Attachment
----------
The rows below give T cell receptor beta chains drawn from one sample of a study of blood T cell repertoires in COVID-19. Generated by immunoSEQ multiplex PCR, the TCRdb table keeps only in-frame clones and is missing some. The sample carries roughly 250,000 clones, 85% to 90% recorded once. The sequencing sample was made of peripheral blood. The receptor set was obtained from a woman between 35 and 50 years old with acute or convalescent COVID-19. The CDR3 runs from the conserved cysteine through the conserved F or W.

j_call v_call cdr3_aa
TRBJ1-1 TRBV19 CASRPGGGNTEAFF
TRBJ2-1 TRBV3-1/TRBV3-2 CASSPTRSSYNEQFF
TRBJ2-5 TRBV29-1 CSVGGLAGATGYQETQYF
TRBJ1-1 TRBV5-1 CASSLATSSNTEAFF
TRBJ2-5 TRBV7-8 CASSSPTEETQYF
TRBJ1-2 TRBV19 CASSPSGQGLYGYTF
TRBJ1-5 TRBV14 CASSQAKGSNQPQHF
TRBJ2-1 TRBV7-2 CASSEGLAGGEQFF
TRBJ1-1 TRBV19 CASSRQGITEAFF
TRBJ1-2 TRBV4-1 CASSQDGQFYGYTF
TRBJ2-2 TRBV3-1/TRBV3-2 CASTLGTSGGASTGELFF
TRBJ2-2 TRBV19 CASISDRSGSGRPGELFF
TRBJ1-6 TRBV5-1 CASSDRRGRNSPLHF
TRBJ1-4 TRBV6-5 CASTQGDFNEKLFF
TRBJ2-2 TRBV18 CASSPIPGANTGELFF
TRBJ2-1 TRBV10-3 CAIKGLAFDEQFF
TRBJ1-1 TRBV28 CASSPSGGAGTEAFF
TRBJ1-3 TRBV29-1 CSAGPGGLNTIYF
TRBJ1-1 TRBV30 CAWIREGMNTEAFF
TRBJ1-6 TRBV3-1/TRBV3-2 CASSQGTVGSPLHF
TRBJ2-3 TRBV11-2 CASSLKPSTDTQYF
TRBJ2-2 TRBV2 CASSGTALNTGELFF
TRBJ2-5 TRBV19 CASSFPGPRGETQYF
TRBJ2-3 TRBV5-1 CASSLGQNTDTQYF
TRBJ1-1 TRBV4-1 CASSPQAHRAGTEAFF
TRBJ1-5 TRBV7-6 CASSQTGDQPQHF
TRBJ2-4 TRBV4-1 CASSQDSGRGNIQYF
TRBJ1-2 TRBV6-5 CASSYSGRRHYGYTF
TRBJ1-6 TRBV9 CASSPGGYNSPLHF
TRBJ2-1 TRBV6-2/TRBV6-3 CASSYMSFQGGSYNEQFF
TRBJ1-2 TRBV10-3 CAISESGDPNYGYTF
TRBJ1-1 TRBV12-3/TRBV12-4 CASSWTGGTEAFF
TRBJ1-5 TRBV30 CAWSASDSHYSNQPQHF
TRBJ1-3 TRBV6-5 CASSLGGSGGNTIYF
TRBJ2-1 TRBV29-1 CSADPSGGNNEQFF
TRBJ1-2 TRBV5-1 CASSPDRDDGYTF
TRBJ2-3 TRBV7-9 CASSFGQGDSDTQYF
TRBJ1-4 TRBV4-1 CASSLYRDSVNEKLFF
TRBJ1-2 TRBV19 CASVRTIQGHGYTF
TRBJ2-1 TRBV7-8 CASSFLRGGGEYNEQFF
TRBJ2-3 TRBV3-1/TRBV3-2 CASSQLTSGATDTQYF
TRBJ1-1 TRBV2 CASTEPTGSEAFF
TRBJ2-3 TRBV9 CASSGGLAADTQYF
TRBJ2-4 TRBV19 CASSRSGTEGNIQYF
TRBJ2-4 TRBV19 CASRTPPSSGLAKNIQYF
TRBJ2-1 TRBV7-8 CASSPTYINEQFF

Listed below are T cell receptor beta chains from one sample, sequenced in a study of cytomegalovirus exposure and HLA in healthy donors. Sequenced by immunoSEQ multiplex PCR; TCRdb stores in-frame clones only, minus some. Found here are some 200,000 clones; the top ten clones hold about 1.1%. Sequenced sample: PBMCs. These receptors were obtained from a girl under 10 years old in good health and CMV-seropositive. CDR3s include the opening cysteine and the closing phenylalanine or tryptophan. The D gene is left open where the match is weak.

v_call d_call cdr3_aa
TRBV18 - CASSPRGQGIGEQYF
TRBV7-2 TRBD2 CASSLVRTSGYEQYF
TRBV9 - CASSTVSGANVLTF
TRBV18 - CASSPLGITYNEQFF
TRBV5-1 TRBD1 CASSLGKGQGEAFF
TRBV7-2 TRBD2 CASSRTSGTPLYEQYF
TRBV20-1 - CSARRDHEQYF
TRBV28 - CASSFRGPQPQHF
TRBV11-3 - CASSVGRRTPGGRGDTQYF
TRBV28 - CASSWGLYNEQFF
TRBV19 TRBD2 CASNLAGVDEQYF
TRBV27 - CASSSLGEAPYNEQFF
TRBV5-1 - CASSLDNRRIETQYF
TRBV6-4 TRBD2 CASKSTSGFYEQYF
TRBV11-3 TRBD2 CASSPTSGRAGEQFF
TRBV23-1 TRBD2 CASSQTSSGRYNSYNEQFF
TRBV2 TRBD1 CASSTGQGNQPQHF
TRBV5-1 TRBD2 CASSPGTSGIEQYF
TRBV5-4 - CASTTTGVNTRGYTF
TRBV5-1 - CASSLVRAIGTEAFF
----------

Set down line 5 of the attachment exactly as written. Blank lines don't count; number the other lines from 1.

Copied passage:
TRBJ2-5 TRBV29-1 CSVGGLAGATGYQETQYF